Before you venture out to a dealer, who will likely sing the tale of defective modules, and diagnostic charges, regardless of warranty, here's how to do it:
UPDATE: PICS INCLUDED AT BOTTOM OF POST! Credit to forum member 3002NV (he was selling his SRT calipers on another thread)
STEP 1) Firmly apply parking brake, and raise the vehicle on a flat-and level surface if possible. Lest you desire to have a horrific accident and eat front rotor to the face, I STRONGLY SUGGEST JACKSTANDS, and avoid relying on a jack alone to support the vehicle. Use factory jacking points- don't raise the car with the weight on the lower control arms, as you probably won't have enough clearance to look up, over, and behind the rotor.
If you've chosen to raise the entire front end at once, you may be able to turn the steering wheel in the direction that you are on for added access, but this is not necessary, and definitely DO NOT turn the wheel if the opposite front wheel is still touching the ground. The car may shift and fall off the jack!
STEP 2) Remove front wheel, or wheels (depending if you raised entire front end at once or not). If the thought of removing your wheels seems daunting to you, then STOP READING NOW, and forget you ever found this thread. Look up "Honest Abe's Dodge chrysler Jeep" in the phonebook- It's probably not there. J/K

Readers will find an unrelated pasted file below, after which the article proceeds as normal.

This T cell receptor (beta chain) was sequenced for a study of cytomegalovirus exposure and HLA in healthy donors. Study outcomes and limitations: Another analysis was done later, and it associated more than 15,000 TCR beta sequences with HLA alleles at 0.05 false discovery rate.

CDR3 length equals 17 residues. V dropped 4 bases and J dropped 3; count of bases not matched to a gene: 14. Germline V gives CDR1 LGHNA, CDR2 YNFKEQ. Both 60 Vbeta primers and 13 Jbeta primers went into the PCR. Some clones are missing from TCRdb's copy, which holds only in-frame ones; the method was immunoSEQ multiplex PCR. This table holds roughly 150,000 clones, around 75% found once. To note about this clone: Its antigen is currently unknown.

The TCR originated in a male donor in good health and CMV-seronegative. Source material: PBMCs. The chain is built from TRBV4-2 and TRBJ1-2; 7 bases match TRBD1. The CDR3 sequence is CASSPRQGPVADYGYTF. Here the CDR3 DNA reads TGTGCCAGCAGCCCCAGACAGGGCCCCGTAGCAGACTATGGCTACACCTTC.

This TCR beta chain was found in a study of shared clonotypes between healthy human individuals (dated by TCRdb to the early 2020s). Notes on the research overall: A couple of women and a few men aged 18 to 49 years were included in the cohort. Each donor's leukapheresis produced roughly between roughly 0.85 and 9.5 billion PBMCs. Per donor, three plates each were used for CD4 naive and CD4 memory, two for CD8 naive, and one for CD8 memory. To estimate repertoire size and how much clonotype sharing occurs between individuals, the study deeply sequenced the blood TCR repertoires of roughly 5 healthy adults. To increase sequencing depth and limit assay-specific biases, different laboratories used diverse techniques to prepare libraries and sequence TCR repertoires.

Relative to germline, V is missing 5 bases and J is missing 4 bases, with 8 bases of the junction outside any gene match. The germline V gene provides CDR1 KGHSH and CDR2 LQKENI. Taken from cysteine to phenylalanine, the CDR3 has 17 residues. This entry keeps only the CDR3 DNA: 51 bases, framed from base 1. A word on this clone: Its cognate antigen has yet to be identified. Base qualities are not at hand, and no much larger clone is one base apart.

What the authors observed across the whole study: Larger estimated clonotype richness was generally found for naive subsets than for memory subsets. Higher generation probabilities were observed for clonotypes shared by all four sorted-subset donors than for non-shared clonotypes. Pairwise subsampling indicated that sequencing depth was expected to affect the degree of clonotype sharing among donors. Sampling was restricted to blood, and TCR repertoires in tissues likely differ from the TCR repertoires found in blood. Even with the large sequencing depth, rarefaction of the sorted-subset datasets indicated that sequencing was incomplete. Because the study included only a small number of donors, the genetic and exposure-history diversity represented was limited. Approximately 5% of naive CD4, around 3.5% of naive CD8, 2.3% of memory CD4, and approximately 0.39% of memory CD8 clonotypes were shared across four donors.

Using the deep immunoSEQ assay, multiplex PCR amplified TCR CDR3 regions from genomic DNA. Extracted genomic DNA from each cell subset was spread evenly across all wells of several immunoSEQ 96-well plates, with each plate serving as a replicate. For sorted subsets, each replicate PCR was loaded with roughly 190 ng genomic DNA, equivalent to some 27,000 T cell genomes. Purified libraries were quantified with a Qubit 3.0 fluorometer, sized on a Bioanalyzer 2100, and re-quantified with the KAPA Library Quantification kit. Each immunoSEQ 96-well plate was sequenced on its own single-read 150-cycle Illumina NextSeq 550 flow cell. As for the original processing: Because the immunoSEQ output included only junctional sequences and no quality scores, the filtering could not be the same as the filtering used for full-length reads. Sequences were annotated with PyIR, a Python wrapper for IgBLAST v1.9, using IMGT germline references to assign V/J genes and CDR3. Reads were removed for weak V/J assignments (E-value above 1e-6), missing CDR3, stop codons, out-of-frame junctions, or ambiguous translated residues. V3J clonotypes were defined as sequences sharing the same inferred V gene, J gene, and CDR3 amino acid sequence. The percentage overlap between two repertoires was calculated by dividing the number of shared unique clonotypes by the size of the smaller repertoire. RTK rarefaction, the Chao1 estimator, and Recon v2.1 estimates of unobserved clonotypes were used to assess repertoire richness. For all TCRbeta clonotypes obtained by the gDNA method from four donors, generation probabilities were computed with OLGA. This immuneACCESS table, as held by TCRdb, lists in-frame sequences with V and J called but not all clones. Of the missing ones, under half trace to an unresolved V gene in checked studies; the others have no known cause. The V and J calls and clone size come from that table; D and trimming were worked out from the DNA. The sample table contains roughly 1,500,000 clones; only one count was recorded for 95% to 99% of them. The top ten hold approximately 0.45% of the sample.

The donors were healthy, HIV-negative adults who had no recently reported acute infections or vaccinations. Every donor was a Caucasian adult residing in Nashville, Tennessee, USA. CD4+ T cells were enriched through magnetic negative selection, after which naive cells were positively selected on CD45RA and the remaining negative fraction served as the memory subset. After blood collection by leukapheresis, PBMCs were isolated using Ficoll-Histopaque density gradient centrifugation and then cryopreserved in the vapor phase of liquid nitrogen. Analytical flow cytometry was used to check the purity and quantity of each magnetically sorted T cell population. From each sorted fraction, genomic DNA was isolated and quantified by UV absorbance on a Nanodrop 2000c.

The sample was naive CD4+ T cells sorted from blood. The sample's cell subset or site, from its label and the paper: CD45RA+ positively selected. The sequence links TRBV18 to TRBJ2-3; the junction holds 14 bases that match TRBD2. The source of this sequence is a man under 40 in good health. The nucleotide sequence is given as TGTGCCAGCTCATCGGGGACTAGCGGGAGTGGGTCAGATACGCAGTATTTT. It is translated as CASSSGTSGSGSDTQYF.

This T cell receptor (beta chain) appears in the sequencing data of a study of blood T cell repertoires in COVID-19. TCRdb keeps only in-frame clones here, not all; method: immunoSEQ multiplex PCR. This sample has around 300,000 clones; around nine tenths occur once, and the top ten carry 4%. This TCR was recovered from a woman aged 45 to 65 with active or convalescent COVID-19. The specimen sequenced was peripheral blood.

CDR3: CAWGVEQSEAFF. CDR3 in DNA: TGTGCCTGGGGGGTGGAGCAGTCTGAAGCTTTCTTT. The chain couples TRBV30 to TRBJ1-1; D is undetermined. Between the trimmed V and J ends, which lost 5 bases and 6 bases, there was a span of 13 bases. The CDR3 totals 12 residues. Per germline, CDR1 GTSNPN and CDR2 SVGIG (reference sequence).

Have a friend who is a gear head to help you. Make sure you graciously provide beer (preferrably) after his services (not during-remember rotor-to-face example).
STEP 3)(SEE INCLUDED PICS AT BOTTOM OF POST) Once wheel/s removed, look up and over the rotor- follow the sensor cable to the inboard side of the steering knuckle. You should see a sensor held in place by a 10mm bolt. By looking at it alone, you will notice that the sensor body, travels through a cavity in the steering knuckle, and reads movement as it "sees" the inboard side of the wheel hub bearing. This is a place where dirt and debris can easily get to. In my case there was a light film of grease over this surface that little grains of dirt love to stick to. To the sensor itself they probably look like boulders!